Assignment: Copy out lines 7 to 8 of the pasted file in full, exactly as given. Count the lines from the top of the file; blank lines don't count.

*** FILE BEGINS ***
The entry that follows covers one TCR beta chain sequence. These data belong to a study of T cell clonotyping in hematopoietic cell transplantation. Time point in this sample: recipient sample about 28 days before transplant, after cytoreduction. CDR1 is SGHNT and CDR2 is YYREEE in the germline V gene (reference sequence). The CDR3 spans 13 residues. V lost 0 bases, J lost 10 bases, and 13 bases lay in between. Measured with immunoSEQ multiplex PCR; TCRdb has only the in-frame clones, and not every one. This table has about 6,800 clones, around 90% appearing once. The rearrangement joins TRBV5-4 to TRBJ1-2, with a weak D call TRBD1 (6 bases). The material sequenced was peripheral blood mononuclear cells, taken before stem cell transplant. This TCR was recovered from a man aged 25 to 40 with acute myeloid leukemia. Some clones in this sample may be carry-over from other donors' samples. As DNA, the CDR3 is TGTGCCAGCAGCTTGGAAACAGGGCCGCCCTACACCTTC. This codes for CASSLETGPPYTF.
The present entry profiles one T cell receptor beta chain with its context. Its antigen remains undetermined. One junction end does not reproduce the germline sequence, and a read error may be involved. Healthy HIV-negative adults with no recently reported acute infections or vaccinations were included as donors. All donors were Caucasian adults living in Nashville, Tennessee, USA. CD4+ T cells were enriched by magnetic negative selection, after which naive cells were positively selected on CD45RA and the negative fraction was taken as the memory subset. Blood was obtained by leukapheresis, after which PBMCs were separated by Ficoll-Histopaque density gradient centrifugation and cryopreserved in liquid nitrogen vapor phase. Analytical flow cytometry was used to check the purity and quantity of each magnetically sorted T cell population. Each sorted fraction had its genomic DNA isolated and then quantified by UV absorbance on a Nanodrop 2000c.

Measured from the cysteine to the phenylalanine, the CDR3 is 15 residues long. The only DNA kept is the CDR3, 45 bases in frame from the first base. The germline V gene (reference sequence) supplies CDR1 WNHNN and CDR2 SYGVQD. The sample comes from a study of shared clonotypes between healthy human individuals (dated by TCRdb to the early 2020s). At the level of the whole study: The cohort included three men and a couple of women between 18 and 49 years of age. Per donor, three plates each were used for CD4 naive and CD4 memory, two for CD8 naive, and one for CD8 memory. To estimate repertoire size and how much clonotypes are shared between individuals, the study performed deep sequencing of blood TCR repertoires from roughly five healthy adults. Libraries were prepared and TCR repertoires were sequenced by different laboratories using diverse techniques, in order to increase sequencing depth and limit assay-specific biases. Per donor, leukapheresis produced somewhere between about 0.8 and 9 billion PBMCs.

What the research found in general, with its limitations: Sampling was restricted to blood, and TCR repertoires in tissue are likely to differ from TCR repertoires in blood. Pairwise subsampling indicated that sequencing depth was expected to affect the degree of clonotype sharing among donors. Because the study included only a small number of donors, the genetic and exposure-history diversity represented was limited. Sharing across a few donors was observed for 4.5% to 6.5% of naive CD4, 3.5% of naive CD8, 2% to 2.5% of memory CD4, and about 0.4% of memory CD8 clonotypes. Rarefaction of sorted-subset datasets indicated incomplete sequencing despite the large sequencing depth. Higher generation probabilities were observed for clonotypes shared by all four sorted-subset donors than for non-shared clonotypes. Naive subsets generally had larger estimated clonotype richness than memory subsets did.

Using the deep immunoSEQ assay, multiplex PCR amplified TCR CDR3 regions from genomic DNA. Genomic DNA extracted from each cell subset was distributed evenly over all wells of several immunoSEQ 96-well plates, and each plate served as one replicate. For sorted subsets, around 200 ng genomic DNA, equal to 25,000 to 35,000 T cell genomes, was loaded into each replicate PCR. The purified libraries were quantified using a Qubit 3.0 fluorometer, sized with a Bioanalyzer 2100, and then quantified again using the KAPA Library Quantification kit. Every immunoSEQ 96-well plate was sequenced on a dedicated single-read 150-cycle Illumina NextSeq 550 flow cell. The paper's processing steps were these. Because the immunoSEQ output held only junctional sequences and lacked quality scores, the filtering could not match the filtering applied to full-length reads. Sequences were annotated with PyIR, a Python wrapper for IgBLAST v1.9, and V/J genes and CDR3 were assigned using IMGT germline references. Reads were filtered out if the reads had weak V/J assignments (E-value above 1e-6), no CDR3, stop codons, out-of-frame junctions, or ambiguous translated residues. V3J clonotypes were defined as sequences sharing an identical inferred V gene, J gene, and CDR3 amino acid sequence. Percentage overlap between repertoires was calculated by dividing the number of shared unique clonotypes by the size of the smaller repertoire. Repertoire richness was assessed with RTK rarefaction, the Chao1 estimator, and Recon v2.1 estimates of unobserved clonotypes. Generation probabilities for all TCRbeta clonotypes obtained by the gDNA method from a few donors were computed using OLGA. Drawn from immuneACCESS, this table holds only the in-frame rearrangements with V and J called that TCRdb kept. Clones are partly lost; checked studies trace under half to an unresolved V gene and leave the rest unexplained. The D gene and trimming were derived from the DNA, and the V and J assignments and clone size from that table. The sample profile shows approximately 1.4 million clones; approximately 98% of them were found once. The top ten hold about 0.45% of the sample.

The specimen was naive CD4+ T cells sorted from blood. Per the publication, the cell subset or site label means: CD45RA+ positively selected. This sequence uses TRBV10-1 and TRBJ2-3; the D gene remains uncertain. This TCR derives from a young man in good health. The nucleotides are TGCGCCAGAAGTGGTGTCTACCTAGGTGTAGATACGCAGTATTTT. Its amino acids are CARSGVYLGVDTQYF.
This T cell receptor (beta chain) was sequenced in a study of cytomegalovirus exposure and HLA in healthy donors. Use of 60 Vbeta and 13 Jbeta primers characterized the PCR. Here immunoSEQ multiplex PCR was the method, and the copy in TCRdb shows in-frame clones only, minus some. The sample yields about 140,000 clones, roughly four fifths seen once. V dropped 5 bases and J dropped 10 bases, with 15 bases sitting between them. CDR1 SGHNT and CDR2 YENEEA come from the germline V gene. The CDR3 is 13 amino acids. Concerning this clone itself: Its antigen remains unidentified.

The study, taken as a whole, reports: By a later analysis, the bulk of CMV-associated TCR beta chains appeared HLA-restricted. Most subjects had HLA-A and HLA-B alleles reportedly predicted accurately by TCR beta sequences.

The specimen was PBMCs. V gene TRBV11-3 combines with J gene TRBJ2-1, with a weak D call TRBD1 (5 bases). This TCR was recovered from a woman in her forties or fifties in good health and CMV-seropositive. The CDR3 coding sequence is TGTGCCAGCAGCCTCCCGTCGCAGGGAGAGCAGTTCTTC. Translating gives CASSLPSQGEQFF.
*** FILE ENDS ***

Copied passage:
This T cell receptor (beta chain) was sequenced in a study of cytomegalovirus exposure and HLA in healthy donors. Use of 60 Vbeta and 13 Jbeta primers characterized the PCR. Here immunoSEQ multiplex PCR was the method, and the copy in TCRdb shows in-frame clones only, minus some. The sample yields about 140,000 clones, roughly four fifths seen once. V dropped 5 bases and J dropped 10 bases, with 15 bases sitting between them. CDR1 SGHNT and CDR2 YENEEA come from the germline V gene. The CDR3 is 13 amino acids. Concerning this clone itself: Its antigen remains unidentified.

The study, taken as a whole, reports: By a later analysis, the bulk of CMV-associated TCR beta chains appeared HLA-restricted. Most subjects had HLA-A and HLA-B alleles reportedly predicted accurately by TCR beta sequences.